Those feelings quickly dissipated for Hill and others. Fate sent them a new motivation in the discipline and compassion of new coach Sherry Cooney.
“She was a hard coach. She didn’t take any excuses,” squad member Chris Autrey said.
“She was like ‘Alright, if we do it, it’s going to be tough,'” Jones recalled. “‘It’s not a joke. I don’t take it lightly.'”
Understanding that the comeback process would be long and difficult, Cooney allowed the team space to hurt and heal. Getting back in the game was key to that process.
“She balanced that with pushing us, driving us to want to get better – to want to get back to where we were,” Autrey said. “She pushed us, drove us, to get back into shape and to get back to normalcy.”
The road to recovery – and greatness
Slowly, the team regained ground, training and rebuilding over the next two seasons. The road to recovery reached the UCA Division II National Championship Tournament in 2000, where UWG placed fifth.
“We were just happy to be there,” Houck said, “because when we first came back from the wreck, out of this large team, there was a bunch of us who couldn’t even walk for six months to a year.”
After broken backs, shoulder injuries and head trauma, the return to competitive prominence was nothing short of miraculous. The team certainly caught the attention of cheerleading fans and teams across the country.
“To see the fight in them to come back was just amazing,” Hill recalled of her injured teammates. “I didn’t want to let them down. They never let me down. That’s for sure.”
The team turned heads again the next year, winning third at the tournament. As momentum began to build, West Georgia’s cheer team cemented its resolve to become the country’s best and win the university’s first national title.
The stage was set in in Orlando, Fla. for the 2002 championship. West Georgia dominated the competition in a video preliminary contest to claim the top seed for the national tournament. For their efforts, the cheerleaders received a bid to skip the semifinals and head straight to the finals.
Then came time to hit the big stage. In the moment, tingling nerves gave way to steeled resolve. A short 2 minutes and 20 seconds later, UWG’s cheerleaders knew they had given the performance of their lives. The judges agreed.
Team by team, the announcer named the final ranking, starting with the eighth-place finisher. As the champions were about to be revealed, UWG’s squad held hands and listened intently with eyes closed.
The words of “The State University of West Georgia” rang from the PA system and filled the room, sending the team into a frenzy.
“It was surreal being in the floor knowing that, just four years earlier, most of us were in a hospital bed, not knowing if we would be able to do this again,” Autry said.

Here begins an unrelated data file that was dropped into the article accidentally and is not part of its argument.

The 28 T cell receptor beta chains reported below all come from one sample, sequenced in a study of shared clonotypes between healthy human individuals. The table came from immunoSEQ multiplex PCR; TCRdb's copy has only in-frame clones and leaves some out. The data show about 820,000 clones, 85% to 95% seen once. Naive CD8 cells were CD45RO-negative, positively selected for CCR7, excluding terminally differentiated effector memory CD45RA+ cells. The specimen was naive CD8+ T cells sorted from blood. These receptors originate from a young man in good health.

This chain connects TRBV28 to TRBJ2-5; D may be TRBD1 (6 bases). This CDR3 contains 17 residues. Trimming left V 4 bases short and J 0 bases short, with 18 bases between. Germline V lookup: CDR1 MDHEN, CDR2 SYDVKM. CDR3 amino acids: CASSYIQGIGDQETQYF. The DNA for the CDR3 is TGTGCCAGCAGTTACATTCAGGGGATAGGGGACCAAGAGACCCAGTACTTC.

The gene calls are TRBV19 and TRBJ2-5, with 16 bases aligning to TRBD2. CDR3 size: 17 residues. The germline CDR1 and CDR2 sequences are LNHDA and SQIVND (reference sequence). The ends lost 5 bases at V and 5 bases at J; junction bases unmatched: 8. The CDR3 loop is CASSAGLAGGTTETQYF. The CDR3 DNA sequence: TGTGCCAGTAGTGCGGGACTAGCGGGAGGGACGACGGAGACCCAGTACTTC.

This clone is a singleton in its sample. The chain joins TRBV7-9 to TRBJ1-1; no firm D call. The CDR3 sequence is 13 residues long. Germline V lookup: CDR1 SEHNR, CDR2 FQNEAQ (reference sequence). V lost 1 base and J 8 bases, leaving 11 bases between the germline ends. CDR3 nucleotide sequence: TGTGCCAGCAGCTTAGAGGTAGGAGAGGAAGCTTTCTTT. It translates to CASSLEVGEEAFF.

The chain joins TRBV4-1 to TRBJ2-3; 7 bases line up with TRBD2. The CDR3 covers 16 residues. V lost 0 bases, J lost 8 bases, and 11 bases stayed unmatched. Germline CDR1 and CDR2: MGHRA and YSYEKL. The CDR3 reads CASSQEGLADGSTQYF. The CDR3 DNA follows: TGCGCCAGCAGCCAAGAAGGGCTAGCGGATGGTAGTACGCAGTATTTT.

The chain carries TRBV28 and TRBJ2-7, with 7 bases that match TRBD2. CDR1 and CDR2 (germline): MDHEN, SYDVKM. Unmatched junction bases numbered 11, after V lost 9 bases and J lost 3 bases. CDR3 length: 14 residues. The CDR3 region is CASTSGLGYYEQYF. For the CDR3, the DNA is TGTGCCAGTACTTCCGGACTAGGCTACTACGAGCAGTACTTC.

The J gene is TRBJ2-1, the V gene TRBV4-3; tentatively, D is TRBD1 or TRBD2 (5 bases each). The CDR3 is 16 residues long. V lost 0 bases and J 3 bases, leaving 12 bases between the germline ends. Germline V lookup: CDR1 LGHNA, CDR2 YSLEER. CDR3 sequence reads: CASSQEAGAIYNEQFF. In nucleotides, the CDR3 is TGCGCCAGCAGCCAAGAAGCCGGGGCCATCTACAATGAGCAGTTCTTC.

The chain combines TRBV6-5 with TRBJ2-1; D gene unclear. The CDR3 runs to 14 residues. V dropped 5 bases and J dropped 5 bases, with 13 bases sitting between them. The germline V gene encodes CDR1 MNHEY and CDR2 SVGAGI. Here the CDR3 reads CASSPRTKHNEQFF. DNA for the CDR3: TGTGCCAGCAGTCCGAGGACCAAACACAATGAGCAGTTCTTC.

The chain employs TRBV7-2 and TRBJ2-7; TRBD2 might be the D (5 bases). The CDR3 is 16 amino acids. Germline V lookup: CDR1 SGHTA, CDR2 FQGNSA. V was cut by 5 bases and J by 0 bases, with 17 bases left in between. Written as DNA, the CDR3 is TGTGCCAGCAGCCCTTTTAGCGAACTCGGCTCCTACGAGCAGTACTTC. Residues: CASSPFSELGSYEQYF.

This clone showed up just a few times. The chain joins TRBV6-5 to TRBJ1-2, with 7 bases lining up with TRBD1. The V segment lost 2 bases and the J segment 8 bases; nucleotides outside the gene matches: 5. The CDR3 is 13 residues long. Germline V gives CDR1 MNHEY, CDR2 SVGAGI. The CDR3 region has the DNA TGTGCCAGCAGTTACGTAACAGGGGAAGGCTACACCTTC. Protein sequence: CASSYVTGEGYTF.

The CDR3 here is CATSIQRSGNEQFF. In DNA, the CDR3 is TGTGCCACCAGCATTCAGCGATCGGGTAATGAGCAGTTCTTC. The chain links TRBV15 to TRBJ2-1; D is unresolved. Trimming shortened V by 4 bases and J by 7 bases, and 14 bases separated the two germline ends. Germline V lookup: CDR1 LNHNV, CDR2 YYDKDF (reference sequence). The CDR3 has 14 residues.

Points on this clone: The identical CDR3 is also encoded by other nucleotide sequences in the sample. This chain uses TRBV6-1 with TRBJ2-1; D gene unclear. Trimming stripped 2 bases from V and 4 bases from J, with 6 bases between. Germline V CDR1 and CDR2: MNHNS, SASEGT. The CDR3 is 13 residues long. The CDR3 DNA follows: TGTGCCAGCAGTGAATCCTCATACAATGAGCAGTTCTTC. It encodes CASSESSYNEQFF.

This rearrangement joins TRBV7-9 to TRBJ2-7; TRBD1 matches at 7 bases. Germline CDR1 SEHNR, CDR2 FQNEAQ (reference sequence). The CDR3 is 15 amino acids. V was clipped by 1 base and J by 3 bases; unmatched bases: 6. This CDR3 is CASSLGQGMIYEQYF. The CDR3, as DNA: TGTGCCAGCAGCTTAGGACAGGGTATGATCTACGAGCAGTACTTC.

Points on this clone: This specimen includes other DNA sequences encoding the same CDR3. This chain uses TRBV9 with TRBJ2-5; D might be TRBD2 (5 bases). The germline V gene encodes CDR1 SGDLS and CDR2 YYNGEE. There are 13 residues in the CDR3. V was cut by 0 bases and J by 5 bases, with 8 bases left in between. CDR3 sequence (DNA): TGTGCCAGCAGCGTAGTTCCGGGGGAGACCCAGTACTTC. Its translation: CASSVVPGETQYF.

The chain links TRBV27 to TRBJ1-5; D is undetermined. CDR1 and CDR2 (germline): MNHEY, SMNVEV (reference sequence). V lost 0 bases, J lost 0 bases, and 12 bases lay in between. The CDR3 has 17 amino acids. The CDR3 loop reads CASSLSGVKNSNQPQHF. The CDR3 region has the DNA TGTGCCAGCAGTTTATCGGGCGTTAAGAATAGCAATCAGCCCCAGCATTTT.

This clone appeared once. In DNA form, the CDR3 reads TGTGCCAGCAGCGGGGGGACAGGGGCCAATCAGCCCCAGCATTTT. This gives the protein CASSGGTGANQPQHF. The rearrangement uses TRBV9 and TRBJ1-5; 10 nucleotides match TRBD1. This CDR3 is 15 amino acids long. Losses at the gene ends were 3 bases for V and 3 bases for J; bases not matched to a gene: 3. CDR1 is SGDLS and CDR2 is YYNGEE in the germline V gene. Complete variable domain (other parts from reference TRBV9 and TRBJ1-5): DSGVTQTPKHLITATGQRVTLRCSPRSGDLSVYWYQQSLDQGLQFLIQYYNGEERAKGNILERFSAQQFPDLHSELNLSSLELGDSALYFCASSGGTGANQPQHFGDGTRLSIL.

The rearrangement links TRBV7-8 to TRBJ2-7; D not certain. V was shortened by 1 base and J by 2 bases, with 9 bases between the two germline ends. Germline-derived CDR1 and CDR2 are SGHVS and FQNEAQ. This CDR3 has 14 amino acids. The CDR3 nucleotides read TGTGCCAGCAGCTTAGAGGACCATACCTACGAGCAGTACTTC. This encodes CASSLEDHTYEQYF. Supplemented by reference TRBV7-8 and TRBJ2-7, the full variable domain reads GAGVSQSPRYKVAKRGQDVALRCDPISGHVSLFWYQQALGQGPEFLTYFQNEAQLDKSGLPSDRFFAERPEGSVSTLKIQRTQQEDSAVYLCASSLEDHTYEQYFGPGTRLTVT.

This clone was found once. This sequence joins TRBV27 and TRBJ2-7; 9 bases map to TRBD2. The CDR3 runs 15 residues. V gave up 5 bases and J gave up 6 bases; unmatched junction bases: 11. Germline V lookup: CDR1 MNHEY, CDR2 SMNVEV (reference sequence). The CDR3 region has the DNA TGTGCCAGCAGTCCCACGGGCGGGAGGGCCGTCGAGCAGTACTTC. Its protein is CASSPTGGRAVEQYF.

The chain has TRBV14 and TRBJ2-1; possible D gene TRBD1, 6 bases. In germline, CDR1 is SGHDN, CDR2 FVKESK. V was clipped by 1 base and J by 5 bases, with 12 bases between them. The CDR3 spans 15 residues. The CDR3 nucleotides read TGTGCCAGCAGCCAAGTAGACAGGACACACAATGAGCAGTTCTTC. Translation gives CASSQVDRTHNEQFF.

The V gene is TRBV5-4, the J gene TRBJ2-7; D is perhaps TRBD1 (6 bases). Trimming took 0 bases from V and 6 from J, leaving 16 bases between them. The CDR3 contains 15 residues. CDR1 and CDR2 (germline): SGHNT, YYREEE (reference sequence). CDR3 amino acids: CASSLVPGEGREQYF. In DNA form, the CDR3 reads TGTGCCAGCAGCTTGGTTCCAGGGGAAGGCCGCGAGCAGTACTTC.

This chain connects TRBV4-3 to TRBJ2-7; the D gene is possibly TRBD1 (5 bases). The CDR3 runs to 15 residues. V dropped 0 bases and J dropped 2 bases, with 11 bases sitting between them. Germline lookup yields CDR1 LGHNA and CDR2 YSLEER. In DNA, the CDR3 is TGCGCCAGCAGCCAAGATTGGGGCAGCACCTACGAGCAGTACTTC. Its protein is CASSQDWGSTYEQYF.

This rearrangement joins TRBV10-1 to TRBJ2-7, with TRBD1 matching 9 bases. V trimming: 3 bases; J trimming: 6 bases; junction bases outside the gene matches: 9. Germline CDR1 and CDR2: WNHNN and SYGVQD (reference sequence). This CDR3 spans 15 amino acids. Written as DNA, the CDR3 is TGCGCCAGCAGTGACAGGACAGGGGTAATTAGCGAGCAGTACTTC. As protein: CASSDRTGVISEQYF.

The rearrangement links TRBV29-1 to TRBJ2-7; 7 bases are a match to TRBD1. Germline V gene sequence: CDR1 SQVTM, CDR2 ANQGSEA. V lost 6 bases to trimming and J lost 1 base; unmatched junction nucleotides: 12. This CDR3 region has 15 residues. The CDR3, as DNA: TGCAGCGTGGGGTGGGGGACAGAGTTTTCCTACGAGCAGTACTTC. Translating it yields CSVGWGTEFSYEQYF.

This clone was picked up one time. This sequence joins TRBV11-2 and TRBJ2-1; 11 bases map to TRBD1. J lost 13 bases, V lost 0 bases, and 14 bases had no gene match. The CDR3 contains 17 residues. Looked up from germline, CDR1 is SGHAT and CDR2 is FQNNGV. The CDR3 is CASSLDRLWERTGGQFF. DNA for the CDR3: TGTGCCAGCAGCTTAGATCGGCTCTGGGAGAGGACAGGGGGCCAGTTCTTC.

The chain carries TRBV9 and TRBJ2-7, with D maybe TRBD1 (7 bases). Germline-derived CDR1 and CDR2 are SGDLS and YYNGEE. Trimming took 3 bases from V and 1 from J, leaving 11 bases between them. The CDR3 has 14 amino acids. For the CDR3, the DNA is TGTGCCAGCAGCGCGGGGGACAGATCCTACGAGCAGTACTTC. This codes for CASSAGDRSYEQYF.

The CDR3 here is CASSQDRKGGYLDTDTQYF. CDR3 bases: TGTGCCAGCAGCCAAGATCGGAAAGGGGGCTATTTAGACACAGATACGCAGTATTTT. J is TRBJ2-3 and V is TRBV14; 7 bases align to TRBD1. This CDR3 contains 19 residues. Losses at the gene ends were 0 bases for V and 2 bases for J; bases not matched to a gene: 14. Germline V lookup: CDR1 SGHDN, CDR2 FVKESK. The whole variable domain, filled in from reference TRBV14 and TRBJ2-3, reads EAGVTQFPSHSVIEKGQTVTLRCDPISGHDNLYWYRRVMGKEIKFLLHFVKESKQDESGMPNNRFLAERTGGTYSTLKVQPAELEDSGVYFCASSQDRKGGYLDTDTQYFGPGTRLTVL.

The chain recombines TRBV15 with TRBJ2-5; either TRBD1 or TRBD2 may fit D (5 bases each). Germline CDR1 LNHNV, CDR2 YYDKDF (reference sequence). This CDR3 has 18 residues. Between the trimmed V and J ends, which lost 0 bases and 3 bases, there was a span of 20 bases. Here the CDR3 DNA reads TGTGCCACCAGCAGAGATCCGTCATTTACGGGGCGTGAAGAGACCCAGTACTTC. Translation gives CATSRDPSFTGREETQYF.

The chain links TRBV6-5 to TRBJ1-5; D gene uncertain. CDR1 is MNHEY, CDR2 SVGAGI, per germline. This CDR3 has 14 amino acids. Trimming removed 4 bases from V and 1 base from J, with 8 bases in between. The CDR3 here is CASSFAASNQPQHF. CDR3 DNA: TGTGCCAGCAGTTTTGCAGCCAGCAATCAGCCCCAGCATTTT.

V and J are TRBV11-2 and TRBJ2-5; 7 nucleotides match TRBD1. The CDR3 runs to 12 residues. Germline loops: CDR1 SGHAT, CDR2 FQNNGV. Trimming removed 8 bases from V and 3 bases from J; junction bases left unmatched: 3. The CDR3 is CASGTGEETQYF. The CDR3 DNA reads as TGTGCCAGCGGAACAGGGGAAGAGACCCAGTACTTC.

Leaving a powerful legacy
They indeed did it again. After losing so much on that rural stretch of Georgia interstate, members of West Georgia’s cheerleading team taught themselves and countless others a lesson about resilience.
Much more than that, they created a dominating tradition of winning that continues today. In January, West Georgia won its 20th and 21st national cheerleading titles in coed and all-girl competitions. It was the 12th coed title in 18 years.
Today, those who started the dynasty take pride in today’s cheerleaders who carry on the tradition. Hill says her family crowds around the television to watch the championship.
“It’s amazing to see the guys and girls fight so hard for the championship. It makes me proud,” she said with a smile. “It will forever be part of my life.”
The wreck has a been bittersweet and life-changing event for the former cheerleaders from West Georgia. With the healing power of time, they now speak of the accident’s positive effects on their lives.
“I got family out of it,” Jones said. “I got other family I might not have otherwise. Those folks are near and dear to my heart.”
“I will never, ever, ever forget that he swapped seats with me,” he said in tribute to his friend, Hamilton. “Because, if he hadn’t, we wouldn’t be having this interview.”
Houck speaks more philosophically about the triumph that has followed his struggle.
“When someone experiences something like that in their life,” he said, “they either let it affect them in a negative way or they use it as a motivational point and they build off it and that makes them a better, stronger person.”
UWG serves more than 13,300 students from across Georgia, 34 other states and 74 countries. Perennially ranked by U.S. News and World Report as a top national university, West Georgia offers 87 fields of study, including business, nursing, education, STEM, social sciences and the arts. It generates a regional economic impact of nearly $520 million and provides a safe, quality and affordable college experience that transforms lives.